The first thing a woman does when she finds herself in the middle of a creative process is to try to figure out what the hell it is she’s supposed to be doing.
In many ways, this process is what has made the field of design the most difficult one to enter for women.
Women often find themselves in the role of “the guy” or “the boss” in the design world, and this is often due to a few factors, including the fact that we’re less than half the size of men and our experience with design is less structured than that of men.
But there is one thing that has been helping us through all of this: we have the experience of a woman.
When it comes to design, we are considered women and we can build our own work and share our knowledge.
So what can we learn from these women who are making their mark on the world of design?
In an effort to help women who aspire to be designers, The New York Times recently published a list of 10 women who have shaped the world with their design work.
The ten women are all talented and have proven their worth in the field.
Here are their stories and insights into how they’ve shaped their careers: 1. Marisa L. “The Girl With the Big Dipper” Marissa L. is a self-described “designer’s designer” with a focus on fashion and fashion-related projects.
When she was just 15 years old, Marisa was asked to design a “toxic plastic” product.
She was a bit overwhelmed by the challenges of creating a product that was both effective and environmentally friendly, so she made it herself.
While the product failed to make its intended target, Marissa was inspired by her experience designing a toxic plastic product and decided to use her design skills to change the world.
She has since become a mentor for designers, designers, and artists to use their design skills in a more effective way.
Carly C. “[Being a woman] can be a huge privilege in many ways.”
Carley C. is the founder of Designing For Girls (DFF), a non-profit organization that provides technical support and mentorship to women who want to be artists.
DFF is currently a nonprofit organization.
3. Alyssa K. Being a female designer has made her an asset to the design industry.
The founder of Designing For Women, Alyssa has seen firsthand how female designers are creating beautiful products and creating lasting impact.
She has also witnessed the challenges women face in their careers. 4.
Karen “Women are just as creative as men, and so they’re able to see how we could do better.”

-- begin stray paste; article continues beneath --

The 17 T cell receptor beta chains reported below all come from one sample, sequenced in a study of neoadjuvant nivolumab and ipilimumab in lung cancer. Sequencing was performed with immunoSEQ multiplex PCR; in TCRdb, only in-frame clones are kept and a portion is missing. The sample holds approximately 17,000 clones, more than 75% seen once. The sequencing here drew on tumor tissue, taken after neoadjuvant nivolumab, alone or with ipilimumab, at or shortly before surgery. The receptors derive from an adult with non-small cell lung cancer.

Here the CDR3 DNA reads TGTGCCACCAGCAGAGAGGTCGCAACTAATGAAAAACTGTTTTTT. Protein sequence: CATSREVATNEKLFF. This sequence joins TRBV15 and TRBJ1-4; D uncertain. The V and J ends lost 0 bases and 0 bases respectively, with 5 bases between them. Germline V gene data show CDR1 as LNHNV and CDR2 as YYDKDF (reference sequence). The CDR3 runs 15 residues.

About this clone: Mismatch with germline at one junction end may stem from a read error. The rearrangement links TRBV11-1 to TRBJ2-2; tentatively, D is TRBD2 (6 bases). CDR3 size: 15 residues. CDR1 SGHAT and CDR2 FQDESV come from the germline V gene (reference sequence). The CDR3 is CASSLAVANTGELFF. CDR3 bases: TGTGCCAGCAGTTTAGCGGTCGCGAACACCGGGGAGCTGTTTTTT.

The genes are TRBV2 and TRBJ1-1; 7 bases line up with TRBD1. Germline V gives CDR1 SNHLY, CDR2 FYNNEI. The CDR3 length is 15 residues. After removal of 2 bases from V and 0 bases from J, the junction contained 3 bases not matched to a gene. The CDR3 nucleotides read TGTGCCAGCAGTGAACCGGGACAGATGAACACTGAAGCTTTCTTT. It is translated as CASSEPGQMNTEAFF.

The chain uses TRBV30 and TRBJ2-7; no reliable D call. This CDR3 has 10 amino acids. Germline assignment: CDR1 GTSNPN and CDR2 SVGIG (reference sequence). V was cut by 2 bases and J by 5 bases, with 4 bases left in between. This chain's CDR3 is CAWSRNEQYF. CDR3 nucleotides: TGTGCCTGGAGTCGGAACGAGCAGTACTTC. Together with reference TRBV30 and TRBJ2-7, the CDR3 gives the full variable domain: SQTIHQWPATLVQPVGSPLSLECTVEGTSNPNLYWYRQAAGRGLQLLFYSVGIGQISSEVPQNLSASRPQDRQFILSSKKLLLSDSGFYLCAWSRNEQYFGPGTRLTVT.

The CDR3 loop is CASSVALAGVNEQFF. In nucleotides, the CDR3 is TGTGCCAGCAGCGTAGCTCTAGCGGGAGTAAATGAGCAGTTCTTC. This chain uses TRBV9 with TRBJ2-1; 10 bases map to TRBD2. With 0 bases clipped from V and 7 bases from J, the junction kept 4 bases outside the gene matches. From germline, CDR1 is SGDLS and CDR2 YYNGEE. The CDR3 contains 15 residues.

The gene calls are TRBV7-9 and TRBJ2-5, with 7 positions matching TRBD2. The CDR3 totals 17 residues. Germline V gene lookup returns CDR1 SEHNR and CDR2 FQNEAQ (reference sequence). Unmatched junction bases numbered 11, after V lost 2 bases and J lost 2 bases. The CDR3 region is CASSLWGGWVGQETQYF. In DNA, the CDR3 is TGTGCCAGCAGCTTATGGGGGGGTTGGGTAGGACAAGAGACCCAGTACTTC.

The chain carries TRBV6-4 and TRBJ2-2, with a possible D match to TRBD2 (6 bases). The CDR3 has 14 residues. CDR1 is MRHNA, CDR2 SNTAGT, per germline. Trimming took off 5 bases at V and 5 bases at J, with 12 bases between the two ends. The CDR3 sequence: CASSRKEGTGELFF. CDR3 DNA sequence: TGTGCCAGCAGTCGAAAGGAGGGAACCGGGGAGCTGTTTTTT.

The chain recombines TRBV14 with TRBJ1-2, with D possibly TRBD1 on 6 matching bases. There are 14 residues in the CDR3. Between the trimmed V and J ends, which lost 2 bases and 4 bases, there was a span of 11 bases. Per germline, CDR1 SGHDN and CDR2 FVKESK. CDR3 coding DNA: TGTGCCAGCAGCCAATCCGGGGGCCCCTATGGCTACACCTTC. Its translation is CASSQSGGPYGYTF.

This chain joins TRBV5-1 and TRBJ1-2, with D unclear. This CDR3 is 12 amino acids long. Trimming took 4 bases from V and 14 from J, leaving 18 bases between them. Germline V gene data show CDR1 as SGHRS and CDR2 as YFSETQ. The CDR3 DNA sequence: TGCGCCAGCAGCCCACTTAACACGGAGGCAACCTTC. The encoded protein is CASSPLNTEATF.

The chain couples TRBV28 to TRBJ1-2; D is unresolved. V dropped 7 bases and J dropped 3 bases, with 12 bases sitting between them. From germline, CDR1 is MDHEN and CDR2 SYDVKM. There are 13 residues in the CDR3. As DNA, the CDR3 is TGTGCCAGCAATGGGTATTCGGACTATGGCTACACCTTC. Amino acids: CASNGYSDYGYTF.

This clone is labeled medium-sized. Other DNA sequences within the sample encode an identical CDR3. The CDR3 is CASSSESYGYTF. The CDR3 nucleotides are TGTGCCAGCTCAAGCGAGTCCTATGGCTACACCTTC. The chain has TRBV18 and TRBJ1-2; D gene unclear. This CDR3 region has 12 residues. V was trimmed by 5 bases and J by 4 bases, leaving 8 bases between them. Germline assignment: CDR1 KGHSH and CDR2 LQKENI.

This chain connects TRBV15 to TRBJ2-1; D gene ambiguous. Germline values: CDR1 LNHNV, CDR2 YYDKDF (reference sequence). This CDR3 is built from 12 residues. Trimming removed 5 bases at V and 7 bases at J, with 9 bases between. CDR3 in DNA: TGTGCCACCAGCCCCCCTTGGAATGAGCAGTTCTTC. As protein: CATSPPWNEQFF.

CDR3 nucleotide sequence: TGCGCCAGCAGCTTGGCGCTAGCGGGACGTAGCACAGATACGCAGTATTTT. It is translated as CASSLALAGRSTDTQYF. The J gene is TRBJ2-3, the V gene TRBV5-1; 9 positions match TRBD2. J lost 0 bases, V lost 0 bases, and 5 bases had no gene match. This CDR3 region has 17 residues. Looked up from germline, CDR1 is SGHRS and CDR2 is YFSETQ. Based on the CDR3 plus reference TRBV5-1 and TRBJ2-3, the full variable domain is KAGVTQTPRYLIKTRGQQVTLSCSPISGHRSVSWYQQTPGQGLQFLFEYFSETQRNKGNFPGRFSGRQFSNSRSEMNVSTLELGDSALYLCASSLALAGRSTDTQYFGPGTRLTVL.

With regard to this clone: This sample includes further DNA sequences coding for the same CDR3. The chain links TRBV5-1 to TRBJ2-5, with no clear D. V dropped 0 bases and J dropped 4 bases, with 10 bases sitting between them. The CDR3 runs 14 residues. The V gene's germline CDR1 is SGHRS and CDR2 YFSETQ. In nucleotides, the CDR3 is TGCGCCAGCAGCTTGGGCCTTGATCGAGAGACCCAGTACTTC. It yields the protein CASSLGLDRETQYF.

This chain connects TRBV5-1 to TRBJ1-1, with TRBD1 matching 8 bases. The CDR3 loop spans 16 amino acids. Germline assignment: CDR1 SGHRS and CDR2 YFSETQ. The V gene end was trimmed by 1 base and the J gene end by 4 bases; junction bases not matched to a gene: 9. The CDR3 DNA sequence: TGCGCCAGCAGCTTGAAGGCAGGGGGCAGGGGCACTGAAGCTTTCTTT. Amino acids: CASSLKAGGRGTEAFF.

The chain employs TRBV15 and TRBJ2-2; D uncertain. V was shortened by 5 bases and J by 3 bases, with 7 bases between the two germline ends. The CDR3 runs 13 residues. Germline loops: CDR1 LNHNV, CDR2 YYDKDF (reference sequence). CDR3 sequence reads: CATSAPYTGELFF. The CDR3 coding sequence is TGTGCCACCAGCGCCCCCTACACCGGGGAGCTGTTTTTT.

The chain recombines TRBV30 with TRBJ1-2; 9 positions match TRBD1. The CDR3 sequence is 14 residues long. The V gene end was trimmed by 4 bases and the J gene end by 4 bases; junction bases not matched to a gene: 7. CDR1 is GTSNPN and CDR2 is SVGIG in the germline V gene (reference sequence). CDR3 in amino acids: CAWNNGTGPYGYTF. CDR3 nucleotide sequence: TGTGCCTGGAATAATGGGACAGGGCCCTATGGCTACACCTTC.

Kathleen H. is an illustrator, illustrator-designer, and founder of design studio Sensory Lab.
In her role as a creative director, Kathleen has helped design products for clients like Macy’s, Macy’s Creative Division, and the Smithsonian Institute. 5.
Laura “Being a feminist has made me who I am today.
Being a feminist and working for women has given me the confidence to continue pushing myself and my work forward.”
Laura is a freelance designer, designer, and writer. 6.
Margo “I’ve had to make compromises and sacrifice in order to get to where I am.”
Mannie is a designer, writer, and illustrator.
Before becoming a freelance illustrator for designers and brands, Mannie was a graphic designer and artist.
As a freelance graphic designer, Mannies work led her to becoming a designer. 7.
Tanya “It’s not just about me being a designer or being a woman, but being a good, strong woman who loves her career.”
Tayla is the founder and CEO of K-beauty brand Crown.
Criminally, Tayla has been in the business for over a decade.
Kristen “What I like most about being a creative is that I get to create what I love to do and make things that people can enjoy.”
Kristy is an illustrative designer who also has a passion for design.
Her creative process has led her across a number of industries.
Natalie “Having a female voice in the industry is important because women are often the only ones who really understand what’s going on and what’s not.”
Nathan is a freelance illustrative artist and a professional writer.
She also writes for Entertainment Weekly.
Sue “You don’t want to think of yourself as a male or female designer, you just want to make things for people.”
Saying that, Sue is